IMPORTANT NEWS: National Electric Vehicle Sweden has agreed to buy the assets of Saab Automobile and the sale is expected to be finalized during the summer.

Saturday, April 23, 2011

EIB has approved the sale, but with unreasonable conditions?

In an interview with Dagens Industri web edition the vice president of the European Investment Bank (EIB), Eva Srejber, says that the EIB has made its decision about Saab's proposed sale of its properties to Vladimir Antonov's Convers Group, and this decision was communicated to Saab on Thursday. She also says that it's only the approval of General Motors that remains. And in doing so she also implies that the EIB has approved of the sale.

But Dagens Industri has also been in contact with their sources within Saab, which tells the newspaper that the EIB set some conditions to approve the deal and these conditions are highly unreasonable. One condition is that the whole loan of SEK 3.6 billion must be terminated within 90 days when the collateral in Saab's properties is handed back to Saab. Here's what the source says to the
 - An unreasonable demand for a company that must give the subcontractors predictable working conditions and confidence in Saab's ability to pay, says a source with connection to Saab and the Antonov group, who are upset about the fact that the EIB then gives Saab such a short time for such a large refinancing.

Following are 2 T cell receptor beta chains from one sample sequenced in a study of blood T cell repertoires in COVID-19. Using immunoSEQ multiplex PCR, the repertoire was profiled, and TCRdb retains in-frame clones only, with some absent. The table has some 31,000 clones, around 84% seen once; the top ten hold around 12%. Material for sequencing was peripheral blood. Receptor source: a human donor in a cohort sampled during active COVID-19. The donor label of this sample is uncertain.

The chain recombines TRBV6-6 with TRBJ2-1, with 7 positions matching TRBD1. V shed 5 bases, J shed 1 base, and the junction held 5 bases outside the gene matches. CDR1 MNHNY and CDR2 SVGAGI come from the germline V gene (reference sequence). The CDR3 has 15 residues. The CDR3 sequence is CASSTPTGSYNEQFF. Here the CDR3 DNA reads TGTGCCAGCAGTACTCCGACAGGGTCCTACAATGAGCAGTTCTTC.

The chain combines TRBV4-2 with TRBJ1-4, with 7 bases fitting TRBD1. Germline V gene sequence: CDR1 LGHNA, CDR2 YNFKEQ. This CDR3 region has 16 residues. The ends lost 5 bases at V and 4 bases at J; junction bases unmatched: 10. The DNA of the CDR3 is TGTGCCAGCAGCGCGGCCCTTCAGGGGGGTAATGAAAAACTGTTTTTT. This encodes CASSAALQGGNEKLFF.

The EIB also claims that General Motors must approve of the deal and that GM so far has not. But Dagens Industri's sources says that GM has approved and GM's management in Detroit has even sent a letter to the EIB about the issue. In the letter the following is said:
 "GM will, if necessary, remove all restrictions about ownership in the agreement if it is necessary to complete the property sale"
"If necessary, we will be available to clarify any uncertainties in the sales transaction and participate in a teleconference with the EIB, the National Debt Office and Saab Automobile on Monday, April 25"  

I will repeat what I wrote a few days ago: What's up with the EIB?
Is this an example how bureaucracy can virtually kill a company?

The EIB faces no risk with the loan to Saab. It is the Kingdom of Sweden through the National Debt Office and the Government that takes all the risk by guaranteeing the loan. So why set all these new and unreasonable conditions?

Saab really needs to get out of this mess of bureaucracy and politics!